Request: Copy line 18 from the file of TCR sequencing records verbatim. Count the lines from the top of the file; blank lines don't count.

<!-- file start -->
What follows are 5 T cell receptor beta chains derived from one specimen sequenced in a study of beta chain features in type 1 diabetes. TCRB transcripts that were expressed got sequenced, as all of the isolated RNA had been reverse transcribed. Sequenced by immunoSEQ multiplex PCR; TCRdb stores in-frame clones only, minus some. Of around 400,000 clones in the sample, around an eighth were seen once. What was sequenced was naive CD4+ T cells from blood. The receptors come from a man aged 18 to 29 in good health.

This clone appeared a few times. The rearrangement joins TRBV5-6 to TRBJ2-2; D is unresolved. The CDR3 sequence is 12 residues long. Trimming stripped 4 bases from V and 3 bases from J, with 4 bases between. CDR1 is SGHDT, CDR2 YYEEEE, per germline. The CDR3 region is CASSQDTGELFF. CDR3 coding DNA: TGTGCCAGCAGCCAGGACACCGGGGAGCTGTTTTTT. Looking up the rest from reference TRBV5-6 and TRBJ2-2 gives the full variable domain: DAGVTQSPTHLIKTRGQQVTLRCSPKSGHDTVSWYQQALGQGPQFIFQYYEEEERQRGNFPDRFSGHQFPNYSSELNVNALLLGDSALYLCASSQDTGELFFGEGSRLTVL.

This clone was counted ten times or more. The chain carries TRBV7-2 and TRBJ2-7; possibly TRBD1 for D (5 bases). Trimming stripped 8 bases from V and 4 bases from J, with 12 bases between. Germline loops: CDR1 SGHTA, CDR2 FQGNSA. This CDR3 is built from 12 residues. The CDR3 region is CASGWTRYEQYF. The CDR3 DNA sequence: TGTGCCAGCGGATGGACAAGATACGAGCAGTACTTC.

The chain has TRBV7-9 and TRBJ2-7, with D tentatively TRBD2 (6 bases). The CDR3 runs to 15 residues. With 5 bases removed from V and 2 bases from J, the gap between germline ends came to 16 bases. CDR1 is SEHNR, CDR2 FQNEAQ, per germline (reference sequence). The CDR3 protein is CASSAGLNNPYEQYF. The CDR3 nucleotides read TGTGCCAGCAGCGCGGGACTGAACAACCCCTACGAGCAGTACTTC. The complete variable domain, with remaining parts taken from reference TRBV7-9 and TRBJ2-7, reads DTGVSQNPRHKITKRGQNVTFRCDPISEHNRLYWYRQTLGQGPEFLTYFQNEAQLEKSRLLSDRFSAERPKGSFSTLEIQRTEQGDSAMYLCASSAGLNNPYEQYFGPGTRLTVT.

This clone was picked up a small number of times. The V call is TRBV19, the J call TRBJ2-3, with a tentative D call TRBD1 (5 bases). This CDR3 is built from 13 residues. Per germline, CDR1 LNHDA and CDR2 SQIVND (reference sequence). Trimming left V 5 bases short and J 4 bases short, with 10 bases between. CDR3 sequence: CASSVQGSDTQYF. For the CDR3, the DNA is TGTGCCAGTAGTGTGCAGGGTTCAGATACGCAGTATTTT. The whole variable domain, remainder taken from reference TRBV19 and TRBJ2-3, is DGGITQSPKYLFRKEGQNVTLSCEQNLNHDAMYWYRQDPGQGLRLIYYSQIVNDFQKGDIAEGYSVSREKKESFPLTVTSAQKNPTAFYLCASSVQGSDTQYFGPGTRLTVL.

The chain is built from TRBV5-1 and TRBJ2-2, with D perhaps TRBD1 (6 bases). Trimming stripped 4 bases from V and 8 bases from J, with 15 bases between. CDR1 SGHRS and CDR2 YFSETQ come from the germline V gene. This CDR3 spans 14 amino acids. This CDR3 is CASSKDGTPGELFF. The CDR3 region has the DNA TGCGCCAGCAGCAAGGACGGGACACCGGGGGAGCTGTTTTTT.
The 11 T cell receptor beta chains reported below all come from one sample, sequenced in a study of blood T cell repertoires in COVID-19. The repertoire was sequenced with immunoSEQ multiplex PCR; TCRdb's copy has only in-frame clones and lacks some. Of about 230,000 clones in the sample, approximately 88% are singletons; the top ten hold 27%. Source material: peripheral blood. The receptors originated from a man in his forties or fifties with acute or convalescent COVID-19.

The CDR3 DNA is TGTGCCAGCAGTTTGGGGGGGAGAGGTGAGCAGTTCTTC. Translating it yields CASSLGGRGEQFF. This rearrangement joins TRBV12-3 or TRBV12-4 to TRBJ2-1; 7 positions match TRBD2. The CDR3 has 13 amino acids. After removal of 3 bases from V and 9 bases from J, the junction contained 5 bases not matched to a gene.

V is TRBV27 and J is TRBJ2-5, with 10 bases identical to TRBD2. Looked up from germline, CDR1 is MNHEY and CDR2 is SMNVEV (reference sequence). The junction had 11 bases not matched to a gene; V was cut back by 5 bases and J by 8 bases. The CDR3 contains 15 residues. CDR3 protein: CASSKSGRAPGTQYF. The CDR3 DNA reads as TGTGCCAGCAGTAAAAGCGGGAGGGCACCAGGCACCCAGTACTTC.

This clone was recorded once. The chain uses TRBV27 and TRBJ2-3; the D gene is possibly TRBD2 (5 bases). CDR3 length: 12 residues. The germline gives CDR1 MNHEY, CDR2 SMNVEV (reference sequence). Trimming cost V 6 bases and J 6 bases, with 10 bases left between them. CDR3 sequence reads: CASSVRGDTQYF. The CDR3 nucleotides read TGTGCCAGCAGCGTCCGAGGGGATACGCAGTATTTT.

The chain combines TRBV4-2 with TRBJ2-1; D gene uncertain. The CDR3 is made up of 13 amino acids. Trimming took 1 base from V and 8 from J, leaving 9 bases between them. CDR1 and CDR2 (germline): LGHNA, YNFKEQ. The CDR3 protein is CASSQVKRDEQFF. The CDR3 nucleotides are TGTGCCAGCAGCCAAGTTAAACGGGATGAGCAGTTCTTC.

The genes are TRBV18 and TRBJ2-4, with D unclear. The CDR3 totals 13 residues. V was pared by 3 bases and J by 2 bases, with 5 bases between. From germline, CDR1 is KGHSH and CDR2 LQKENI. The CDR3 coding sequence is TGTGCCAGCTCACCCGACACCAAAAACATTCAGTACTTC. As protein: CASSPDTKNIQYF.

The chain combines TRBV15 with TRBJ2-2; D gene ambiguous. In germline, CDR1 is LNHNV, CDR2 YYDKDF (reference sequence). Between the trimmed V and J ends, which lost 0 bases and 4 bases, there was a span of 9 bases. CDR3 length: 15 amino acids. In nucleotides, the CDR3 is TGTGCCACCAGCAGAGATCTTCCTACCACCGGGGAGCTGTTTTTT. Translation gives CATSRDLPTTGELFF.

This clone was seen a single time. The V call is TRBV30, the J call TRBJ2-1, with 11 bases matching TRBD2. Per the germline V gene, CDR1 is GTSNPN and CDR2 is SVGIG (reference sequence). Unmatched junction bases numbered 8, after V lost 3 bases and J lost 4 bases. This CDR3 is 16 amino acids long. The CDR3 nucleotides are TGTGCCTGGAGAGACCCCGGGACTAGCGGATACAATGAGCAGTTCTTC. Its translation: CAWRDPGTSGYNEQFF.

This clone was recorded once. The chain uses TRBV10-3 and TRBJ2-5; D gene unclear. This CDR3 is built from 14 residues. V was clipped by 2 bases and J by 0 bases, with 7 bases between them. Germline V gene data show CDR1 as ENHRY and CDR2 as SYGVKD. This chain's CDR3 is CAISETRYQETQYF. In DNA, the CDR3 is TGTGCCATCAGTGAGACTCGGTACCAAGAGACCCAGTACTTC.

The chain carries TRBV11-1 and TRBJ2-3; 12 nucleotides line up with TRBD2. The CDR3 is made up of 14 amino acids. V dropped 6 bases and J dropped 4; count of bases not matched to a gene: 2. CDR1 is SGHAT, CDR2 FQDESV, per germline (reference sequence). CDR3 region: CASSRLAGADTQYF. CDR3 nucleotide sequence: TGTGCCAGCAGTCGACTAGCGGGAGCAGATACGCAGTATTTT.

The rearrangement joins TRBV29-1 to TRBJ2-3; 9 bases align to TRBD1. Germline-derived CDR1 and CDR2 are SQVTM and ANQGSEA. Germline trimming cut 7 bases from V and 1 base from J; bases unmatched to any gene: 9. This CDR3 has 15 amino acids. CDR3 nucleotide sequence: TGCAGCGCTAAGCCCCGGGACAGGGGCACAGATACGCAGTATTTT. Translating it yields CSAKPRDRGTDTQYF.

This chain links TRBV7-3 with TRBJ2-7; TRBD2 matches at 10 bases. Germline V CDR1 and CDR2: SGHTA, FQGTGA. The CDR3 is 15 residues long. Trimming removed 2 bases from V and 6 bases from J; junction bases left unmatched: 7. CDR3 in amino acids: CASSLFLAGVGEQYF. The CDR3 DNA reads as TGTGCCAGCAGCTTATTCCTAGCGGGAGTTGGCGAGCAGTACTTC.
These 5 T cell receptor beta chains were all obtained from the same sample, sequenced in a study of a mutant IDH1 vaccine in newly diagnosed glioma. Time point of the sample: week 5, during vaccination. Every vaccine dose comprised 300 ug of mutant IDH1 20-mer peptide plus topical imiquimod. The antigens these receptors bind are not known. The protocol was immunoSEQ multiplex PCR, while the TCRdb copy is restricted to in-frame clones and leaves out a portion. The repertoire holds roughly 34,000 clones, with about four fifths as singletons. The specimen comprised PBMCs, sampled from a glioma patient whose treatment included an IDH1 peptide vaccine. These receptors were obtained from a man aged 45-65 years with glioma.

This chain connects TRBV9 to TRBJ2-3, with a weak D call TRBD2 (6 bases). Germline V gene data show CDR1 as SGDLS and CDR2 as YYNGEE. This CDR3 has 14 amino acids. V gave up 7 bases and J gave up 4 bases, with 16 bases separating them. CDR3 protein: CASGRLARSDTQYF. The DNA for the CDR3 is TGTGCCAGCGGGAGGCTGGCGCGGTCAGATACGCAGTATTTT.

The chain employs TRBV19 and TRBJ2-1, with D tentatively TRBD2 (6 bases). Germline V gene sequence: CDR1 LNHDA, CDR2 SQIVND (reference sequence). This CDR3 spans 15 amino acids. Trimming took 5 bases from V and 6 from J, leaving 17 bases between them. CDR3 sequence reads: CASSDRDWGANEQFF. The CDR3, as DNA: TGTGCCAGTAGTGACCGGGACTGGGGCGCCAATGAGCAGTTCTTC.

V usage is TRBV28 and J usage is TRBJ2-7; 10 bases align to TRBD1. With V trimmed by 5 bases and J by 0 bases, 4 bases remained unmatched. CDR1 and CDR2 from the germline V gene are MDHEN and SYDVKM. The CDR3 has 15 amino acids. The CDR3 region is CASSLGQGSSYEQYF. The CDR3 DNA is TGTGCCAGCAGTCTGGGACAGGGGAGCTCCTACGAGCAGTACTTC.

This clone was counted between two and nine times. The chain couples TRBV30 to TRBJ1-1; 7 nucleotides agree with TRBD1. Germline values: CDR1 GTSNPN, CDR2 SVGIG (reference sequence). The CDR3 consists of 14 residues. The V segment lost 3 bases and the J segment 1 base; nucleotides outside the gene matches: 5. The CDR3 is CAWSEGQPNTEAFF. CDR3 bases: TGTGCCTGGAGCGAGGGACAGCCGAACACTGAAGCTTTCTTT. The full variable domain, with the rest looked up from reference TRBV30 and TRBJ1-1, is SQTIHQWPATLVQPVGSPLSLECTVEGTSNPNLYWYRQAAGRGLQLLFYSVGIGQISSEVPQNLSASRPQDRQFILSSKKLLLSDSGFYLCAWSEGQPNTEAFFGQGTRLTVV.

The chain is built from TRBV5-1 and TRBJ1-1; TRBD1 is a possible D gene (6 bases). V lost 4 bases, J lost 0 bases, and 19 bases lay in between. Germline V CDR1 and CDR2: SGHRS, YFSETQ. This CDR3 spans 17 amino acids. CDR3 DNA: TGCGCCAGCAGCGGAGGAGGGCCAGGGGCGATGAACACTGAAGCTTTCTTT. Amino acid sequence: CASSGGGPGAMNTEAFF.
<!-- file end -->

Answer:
This chain links TRBV7-3 with TRBJ2-7; TRBD2 matches at 10 bases. Germline V CDR1 and CDR2: SGHTA, FQGTGA. The CDR3 is 15 residues long. Trimming removed 2 bases from V and 6 bases from J; junction bases left unmatched: 7. CDR3 in amino acids: CASSLFLAGVGEQYF. The CDR3 DNA reads as TGTGCCAGCAGCTTATTCCTAGCGGGAGTTGGCGAGCAGTACTTC.